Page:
Evacuation

I wrote this last week when Joel was in Nairobi and I was processing the possibility of our early departure from South Sudan. It has been a difficult decision but one made slightly easier if I see it as an “evacuation order”: something that needs to happen for our own wellbeing. I wasn’t sure if I needed to post this “processing blog” but do think we should tell our avid readers (all 2 of you), who have chosen to journey with us on this adventure, where we are at and our plans for the future.

***

In the past two years, at the back of our minds, we have been prepared for the possibility of evacuation. We knew that coming to a place that is only recently out of war would mean there would still be times when the situation could become unstable. In 2010 during the election and referendum we knew that when we left for Nairobi we might not be able to return. I don’t think this is a pessimistic view because we always left with the hope of returning and we rejoiced in celebration during those historic moments of South Sudan’s journey. But the reality is that we keep our ears tuned to insecurities in the area, we have a quick run bag packed for a hasty departure, and in case we can’t leave, we have food and water stocks in our house. This has become our reality.

Our evacuation orders have come but they are much different than I imagined they would be.

We need to leave, not (directly) because of bombs or rebel soldiers, but because our bodies and minds have told us (in more ways than one) that it is time. And professionals in Nairobi have told us that if we choose not to listen and if we try to stay we will not be able to work well and we will not be able to live well. We, ourselves, have grieved with people who could not leave (for whatever reasons) and who suffered, traumatized by their experiences. And now we grieve as we think about leaving this place that has taught us many things, given us many questions, and shaped us in ways that we do not even know yet.

***

After discussions, prayers, and discernment we have decided to say goodbye to Rumbek at the end of March.

Advertisements

8 comments on “Evacuation

  1. it's like this, cat says:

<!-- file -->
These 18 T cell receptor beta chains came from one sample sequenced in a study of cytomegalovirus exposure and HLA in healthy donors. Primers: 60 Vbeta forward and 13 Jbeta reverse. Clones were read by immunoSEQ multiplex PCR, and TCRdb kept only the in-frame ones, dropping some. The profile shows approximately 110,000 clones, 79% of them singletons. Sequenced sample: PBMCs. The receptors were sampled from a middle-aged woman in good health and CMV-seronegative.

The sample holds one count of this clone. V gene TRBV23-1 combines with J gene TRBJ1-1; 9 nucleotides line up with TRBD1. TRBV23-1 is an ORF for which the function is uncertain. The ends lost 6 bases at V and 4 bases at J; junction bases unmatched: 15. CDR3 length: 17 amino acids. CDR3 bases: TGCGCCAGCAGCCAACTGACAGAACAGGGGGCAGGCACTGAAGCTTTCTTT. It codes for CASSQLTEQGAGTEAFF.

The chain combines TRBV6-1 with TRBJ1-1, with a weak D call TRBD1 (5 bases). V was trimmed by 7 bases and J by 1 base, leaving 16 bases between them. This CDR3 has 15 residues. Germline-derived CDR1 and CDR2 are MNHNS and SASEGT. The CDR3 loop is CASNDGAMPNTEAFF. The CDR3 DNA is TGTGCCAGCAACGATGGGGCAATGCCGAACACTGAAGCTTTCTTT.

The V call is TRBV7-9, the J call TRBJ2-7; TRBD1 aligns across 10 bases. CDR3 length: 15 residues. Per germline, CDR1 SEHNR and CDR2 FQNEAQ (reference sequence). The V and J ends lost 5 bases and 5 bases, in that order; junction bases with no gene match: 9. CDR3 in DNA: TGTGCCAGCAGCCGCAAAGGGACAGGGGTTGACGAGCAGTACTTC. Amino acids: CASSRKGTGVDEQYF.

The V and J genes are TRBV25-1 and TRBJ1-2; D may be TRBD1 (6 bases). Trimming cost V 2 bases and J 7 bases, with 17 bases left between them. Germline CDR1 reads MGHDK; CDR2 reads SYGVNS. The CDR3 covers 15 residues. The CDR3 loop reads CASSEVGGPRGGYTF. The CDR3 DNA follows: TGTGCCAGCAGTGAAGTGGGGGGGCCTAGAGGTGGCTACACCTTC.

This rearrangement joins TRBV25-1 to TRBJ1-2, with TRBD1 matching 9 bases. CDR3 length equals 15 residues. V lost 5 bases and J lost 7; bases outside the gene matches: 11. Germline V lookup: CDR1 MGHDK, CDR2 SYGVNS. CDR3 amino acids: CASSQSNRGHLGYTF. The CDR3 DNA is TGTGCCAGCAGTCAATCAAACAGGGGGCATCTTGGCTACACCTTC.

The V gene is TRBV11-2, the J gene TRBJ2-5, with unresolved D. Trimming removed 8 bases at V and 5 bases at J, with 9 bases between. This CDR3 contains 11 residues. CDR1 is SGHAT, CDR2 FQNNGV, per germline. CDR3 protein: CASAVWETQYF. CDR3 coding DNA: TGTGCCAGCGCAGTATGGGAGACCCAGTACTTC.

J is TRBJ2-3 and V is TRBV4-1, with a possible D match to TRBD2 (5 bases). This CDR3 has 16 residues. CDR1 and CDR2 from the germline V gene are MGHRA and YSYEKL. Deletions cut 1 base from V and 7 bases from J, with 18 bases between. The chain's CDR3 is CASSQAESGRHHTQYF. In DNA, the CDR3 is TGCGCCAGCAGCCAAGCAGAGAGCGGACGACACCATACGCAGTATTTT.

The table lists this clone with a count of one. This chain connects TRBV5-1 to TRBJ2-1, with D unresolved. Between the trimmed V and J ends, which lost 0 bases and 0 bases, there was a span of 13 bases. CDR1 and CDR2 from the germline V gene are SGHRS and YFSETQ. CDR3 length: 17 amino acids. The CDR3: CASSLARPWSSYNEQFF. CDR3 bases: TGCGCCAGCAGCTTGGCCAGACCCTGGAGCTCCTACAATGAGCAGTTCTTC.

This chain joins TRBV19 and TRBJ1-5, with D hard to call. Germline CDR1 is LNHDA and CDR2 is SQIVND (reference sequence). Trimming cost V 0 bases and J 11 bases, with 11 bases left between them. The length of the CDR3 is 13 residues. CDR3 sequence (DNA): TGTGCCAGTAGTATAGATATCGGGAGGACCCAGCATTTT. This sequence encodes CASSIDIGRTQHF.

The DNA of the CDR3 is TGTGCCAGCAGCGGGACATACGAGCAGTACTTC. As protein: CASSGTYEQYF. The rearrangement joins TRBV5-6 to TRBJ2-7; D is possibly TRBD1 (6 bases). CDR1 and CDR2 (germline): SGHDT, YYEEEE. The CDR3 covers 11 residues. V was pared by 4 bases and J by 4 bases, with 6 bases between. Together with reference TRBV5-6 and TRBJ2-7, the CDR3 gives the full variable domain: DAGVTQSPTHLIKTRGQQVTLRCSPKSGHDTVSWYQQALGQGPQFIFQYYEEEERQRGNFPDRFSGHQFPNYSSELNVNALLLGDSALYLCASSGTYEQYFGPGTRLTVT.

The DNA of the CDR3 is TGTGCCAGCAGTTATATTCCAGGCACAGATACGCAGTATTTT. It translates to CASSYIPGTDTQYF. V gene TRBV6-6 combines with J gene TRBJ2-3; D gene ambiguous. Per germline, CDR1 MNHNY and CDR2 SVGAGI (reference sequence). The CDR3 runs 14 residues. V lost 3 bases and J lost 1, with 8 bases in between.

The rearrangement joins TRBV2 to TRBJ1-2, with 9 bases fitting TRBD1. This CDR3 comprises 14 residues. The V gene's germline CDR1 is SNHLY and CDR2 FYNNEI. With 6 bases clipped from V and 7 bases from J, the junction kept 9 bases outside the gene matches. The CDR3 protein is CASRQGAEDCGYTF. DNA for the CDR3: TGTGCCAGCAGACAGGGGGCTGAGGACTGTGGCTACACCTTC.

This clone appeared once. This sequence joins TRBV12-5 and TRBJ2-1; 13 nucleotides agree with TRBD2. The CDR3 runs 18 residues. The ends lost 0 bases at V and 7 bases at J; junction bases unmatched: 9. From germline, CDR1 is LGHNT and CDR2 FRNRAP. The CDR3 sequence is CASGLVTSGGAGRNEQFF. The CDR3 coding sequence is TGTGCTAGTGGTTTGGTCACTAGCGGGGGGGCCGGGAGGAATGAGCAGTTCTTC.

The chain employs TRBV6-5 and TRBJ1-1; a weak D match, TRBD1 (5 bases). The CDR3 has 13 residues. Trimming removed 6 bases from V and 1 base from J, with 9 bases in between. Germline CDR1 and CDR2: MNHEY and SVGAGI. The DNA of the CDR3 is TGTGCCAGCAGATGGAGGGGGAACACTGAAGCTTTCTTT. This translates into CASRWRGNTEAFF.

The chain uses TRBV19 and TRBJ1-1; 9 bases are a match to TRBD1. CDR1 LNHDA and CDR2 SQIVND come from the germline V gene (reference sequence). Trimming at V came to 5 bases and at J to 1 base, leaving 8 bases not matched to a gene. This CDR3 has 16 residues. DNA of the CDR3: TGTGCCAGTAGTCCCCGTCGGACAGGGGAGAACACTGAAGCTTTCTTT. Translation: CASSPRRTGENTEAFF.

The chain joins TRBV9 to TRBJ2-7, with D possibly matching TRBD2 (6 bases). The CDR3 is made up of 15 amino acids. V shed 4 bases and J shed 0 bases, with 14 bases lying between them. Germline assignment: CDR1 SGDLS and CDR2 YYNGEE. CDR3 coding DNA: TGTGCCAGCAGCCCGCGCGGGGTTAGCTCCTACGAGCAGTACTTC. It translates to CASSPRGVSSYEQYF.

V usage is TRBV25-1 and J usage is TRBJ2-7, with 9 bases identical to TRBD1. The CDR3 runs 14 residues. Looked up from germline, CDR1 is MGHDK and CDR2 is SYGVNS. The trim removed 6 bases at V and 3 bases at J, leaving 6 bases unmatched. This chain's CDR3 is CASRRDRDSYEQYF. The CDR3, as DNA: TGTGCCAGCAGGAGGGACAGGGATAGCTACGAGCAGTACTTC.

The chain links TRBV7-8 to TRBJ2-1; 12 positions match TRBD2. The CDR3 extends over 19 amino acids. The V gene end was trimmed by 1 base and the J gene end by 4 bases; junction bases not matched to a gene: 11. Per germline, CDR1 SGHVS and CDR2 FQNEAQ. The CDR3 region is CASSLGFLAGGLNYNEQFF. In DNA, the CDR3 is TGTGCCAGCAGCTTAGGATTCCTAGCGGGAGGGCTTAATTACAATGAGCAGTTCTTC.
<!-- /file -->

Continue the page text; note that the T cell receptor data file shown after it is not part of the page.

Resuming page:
wishing you two well…praying for your total health and looking forward to seeing you back home. may you have some good ‘lasts’ this month – and travel safely!
    -erin

  2. We love you, Joel and Heather! You have been present with others in their suffering and now you are choosing to give that same mindful presence to yourselves. You are God’s beloved children and I believe God is pleased by your actions. Hugs from Katie and Bryson.

  3. ZenLizzie says:

    I can’t imagine what a difficult decision this was for you, but I firmly believe in the “put your oxygen mask on first” idea. I think society sometimes tells us that valuable service means working until we break and have nothing left to give, but that’s not true. That’s not God’s plan for us. While I know this is heartbreaking in many ways, I’m glad that you are able to see the value in taking care of yourself too. I’ll be praying for you both and for your wellness and healing!

  4. pneudorf says:

    I’ve been following your blog and can see that this decision must have taken a lot of courage and strength. I know we haven’t seen each other or talked to each other in years, but I’m thinking of you! Take care – Paul

  5. Sounds like a hard decision, but Canada will welcome you with open arms. Will you be making Saskatchewan or Manitoba home? I’m thinking of moving back myself but waiting for some sign or something before making the move.

  6. Hey Joel & Heather!
    I know we may have only met briefly, but i simply wanted to say you both inspired me so much with your courage. And this decision is only deepening my respect for you – knowing to leave takes such courage. My prayers and hopes for all the best for you both!!
    love,
    lizzie

  7. […] March 1 in Rumbek is our last still frame/still life in South Sudan. By April 1 we should be all packed up and in Nairobi. I started still frame/still life posts […]

  8. […] – The hot, dry, dusty season in Rumbek was how we said goodbye to South Sudan. We went on one last parish visit to Agangrial and had many going away parties. We left two days […]

Leave a Reply

Fill in your details below or click an icon to log in:

WordPress.com Logo

You are commenting using your WordPress.com account. Log Out / Change )

Twitter picture

You are commenting using your Twitter account. Log Out / Change )

Facebook photo

You are commenting using your Facebook account. Log Out / Change )

Google+ photo

You are commenting using your Google+ account. Log Out / Change )

Connecting to %s